By: Kiki McArthur
On January 20, 2016 the Supreme Court held that an unaccepted offer for settlement has no force under Rule 68 of the Federal Rules of Civil Procedure and that government contractors are not granted sovereign immunity when in violation of federal law. Mindmatics LLC, a subcontractor of defendant Campbell, sent text messages to a list of consenting 18-24 year old male users regarding Navy services. When Jose Gomez, age 40, received an unsolicited text from Mindmatics, he filed a class action suit asserting that Campbell was in violation of the Telephone Consumer Protection Act (TCPA), 47 U.S.C. §227(b)(1)(A)(iii). The TCPA prohibits sending a text message to a cellular phone using “any automatic dialing system” without the recipient’s prior expressed consent.
Pursuant to Federal Rules of Civil Procedure 68, Campbell offered to settle Gomez’s claim, which Gomez did not accept. Campbell then moved to dismiss the case for lack of subject matter jurisdiction, first arguing that since its offer provided Gomez with complete relief, Gomez’s case was consequently moot. Subsequently, Campbell argued that because Gomez’s case was now moot, and he did not move for class certification beforehand, the putative class claims would be moot as well. The district court denied Campbell’s motion to dismiss but after limited discovery, granted Campbell’s motion for summary judgment. The district court relied on Yearsley v. W. A. Ross Constr. Co., 309 U.S. 18 to hold that since Campbell was a contractor acting on the Navy’s behalf, Campbell was granted sovereign immunity from suit under the TCPA through the Navy. The Ninth Circuit reversed this decision, holding that Gomez’s case was still valid and that Campbell did not qualify for sovereign immunity under any basis, Yearsley or otherwise.
Rule 68 allows a defendant to serve a plaintiff with a settlement offer containing specified terms of judgment and fourteen days to accept. If the offer is not accepted within the time frame, it is considered withdrawn, but does not preclude a subsequent offer. As with other unaccepted contract offers, offers to settle do not create a lasting right or obligation. The Chief Justice’s dissent argues that the decision hands authority for judgment from the federal courts to the plaintiff. The majority believes the Chief Justice’s rational would instead transfer authority to the defendant. The Court also held that though Campbell is a federal contractor, it is not granted sovereign immunity from suit when in violation of the TCPA. Though Mindmatics is the actual company that sent the text message, Campbell is held liable through vicarious liability.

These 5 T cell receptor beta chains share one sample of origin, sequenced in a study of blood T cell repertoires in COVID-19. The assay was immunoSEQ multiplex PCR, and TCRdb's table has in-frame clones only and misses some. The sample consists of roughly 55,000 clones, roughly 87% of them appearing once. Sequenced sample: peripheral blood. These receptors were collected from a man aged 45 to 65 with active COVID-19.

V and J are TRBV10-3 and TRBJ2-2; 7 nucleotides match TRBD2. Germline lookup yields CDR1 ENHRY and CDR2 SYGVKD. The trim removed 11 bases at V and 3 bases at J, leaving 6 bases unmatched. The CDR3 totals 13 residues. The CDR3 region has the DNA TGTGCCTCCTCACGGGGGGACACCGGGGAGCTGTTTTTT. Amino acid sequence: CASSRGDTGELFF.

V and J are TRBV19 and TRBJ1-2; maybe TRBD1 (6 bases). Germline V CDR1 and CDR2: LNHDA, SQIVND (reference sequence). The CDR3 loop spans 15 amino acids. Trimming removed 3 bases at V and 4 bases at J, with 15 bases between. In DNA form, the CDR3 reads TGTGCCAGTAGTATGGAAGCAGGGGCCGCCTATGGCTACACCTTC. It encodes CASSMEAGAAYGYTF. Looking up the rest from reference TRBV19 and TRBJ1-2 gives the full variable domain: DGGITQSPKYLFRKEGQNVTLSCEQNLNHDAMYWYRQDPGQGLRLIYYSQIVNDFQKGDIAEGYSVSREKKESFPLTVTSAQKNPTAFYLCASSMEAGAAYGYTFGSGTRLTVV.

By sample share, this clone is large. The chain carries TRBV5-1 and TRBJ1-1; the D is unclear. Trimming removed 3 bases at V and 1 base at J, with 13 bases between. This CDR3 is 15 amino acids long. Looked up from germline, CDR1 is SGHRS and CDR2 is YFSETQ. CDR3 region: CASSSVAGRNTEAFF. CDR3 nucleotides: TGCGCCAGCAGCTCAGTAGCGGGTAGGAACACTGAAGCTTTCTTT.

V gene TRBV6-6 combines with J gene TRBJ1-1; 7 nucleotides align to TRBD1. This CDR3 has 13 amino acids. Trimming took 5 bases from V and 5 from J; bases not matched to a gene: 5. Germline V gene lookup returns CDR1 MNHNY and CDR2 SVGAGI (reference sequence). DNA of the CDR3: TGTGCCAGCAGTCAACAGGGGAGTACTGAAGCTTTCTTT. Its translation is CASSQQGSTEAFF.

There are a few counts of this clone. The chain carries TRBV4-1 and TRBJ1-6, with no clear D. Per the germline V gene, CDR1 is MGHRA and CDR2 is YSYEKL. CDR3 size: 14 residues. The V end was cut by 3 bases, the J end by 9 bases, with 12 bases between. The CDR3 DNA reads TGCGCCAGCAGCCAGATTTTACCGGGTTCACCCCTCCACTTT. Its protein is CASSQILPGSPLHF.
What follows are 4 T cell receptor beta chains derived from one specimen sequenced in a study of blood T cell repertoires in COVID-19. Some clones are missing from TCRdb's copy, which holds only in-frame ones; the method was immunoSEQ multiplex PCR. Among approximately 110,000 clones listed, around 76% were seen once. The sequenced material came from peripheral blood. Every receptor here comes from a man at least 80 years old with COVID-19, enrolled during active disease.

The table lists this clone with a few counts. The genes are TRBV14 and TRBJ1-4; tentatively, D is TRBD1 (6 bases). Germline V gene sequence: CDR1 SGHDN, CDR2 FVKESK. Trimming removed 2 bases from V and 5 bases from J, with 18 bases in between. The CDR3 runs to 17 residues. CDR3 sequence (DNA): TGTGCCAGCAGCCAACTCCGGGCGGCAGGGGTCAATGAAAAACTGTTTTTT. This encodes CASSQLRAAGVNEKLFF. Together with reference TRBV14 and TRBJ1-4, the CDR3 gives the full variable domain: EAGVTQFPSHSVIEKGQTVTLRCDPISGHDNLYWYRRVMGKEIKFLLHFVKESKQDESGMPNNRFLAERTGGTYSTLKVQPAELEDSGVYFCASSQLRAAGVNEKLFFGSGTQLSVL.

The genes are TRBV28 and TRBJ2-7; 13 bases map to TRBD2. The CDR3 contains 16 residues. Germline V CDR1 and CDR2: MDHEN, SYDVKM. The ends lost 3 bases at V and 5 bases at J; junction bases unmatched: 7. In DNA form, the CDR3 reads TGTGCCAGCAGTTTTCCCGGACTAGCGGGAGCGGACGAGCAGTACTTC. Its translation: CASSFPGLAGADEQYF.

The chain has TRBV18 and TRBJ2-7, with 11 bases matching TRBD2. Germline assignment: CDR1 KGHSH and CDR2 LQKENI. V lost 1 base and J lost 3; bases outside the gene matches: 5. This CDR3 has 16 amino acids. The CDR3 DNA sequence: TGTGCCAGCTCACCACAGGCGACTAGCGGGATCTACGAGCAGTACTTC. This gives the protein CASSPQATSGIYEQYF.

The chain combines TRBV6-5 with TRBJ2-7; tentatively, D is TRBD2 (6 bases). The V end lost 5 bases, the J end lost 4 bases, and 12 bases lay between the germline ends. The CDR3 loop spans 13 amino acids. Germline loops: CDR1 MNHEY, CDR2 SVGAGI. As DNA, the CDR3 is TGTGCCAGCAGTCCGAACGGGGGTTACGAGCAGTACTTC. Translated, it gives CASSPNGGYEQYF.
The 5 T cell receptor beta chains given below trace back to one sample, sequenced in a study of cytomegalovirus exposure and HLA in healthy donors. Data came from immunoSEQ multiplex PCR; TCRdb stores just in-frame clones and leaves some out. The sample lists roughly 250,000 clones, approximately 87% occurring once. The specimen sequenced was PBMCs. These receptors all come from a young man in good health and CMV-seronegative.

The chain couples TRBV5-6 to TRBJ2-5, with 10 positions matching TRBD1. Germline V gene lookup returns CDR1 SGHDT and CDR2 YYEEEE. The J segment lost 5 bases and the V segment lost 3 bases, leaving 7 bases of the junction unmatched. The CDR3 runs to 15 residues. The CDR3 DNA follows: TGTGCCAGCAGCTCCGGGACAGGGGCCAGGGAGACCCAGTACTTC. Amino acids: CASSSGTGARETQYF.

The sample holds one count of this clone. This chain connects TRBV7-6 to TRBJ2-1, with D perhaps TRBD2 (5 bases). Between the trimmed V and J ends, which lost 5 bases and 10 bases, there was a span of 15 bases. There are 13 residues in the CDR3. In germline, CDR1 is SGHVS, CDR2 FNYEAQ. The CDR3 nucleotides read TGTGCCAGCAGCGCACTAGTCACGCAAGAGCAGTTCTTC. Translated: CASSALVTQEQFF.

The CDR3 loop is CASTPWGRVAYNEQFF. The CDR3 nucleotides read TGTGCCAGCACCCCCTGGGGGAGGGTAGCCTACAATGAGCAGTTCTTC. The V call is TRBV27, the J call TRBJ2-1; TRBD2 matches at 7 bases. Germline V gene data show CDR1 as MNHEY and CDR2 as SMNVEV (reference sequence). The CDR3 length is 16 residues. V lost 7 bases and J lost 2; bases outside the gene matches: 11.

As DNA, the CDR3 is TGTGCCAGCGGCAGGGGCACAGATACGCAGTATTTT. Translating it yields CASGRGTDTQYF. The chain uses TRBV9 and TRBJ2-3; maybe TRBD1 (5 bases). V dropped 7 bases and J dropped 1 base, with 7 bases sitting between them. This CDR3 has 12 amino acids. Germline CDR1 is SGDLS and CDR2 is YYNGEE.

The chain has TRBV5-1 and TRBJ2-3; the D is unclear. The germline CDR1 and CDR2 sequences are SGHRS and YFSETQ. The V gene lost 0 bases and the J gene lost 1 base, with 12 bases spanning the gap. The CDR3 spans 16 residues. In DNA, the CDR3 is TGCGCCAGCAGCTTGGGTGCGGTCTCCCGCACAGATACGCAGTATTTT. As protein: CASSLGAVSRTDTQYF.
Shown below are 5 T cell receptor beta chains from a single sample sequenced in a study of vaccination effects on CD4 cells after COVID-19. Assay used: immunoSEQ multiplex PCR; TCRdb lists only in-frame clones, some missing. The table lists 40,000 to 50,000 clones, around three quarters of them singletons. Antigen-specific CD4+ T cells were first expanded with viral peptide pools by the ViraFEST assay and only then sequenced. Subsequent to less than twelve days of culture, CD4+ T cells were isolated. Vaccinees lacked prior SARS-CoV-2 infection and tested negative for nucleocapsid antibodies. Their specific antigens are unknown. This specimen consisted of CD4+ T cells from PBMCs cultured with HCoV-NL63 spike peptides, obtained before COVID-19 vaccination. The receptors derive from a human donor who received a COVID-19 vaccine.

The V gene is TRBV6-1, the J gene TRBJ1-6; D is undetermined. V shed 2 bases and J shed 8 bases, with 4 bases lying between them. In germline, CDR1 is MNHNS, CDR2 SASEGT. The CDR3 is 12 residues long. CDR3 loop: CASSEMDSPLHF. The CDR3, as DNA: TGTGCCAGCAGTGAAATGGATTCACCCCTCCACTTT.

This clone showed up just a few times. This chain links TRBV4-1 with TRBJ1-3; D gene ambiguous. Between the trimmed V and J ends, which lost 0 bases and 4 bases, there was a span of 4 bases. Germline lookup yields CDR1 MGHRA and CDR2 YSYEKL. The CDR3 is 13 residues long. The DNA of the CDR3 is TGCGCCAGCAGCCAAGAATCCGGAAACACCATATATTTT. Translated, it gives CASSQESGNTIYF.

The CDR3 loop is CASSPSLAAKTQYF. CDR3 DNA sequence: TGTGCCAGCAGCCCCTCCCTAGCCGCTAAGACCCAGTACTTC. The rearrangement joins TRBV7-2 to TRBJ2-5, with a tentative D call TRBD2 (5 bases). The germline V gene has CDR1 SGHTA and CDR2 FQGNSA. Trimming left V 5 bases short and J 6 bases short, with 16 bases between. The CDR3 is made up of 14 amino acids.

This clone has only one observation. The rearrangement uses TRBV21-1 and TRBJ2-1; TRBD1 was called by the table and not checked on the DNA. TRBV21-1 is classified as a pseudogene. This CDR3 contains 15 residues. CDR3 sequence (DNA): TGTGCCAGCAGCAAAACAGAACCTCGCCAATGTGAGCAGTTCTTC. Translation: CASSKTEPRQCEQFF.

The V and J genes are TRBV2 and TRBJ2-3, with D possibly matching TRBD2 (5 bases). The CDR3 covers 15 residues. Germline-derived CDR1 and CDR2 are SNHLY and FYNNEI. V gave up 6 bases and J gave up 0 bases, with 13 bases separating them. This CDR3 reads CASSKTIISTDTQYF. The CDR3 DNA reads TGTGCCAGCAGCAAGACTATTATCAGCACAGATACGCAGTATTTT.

The Supreme Court’s holding that Gomez’s case is still live after refusing Campbell’s settlement offer sets a precedent for businesses, corporations, and other parties, that making settlement offers cannot relieve them from potential court judgment. This decision could prove to be monumental for businesses that, in the past, have blatantly made decisions it knew were harmful because it thought it would just offer settlements to those injured because of its actions. The Court also seems to be sending a clear message that a party has a right to be heard in court.
The Supreme Court’s holding that Campbell is not granted immunity under TCPA communicates that entities will be held responsible for its actions and that excuses will not be tolerated. This decision will force corporations to think through its decisions and actions before claiming it was simply acting blindly as it was told. Furthermore, the decision by the Court proves that it takes the privacy of its citizens very seriously and that violations of the TCPA, no matter how small, will not be tolerated and will discourage other entities from acting in the same regard. This decision will help continue to protect citizens’ right to privacy with respect to their personal cell phone usage.
 Campbell-Ewald Co. v. Gomez, 577 U. S. ____ (2016); Fed. R. Civ. P. 68.
 Gomez, 577 U. S. ____.
 Fed. R. Civ. P. 68.
 Gomez, 577 U. S. ____.